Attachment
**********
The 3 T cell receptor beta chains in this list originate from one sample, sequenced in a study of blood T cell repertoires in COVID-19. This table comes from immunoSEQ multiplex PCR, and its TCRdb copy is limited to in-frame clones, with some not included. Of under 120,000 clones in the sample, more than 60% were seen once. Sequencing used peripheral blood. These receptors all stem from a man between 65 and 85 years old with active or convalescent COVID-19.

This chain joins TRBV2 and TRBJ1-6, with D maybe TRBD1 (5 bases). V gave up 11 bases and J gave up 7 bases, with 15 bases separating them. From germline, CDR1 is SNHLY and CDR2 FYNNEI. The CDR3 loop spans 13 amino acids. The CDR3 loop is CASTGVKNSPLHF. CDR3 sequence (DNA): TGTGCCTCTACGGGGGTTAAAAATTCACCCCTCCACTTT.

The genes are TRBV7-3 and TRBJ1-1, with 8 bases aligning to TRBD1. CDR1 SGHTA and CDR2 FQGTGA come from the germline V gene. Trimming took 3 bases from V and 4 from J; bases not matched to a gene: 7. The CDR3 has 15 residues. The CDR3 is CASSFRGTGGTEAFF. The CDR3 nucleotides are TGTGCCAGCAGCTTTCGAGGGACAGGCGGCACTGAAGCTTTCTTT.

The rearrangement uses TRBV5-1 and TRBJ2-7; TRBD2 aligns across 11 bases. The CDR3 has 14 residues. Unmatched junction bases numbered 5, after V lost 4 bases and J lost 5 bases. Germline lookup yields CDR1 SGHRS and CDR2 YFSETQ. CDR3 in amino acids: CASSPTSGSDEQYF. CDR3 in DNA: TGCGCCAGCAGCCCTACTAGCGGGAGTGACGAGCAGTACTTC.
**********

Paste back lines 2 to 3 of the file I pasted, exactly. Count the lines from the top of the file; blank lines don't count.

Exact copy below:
This chain joins TRBV2 and TRBJ1-6, with D maybe TRBD1 (5 bases). V gave up 11 bases and J gave up 7 bases, with 15 bases separating them. From germline, CDR1 is SNHLY and CDR2 FYNNEI. The CDR3 loop spans 13 amino acids. The CDR3 loop is CASTGVKNSPLHF. CDR3 sequence (DNA): TGTGCCTCTACGGGGGTTAAAAATTCACCCCTCCACTTT.

The genes are TRBV7-3 and TRBJ1-1, with 8 bases aligning to TRBD1. CDR1 SGHTA and CDR2 FQGTGA come from the germline V gene. Trimming took 3 bases from V and 4 from J; bases not matched to a gene: 7. The CDR3 has 15 residues. The CDR3 is CASSFRGTGGTEAFF. The CDR3 nucleotides are TGTGCCAGCAGCTTTCGAGGGACAGGCGGCACTGAAGCTTTCTTT.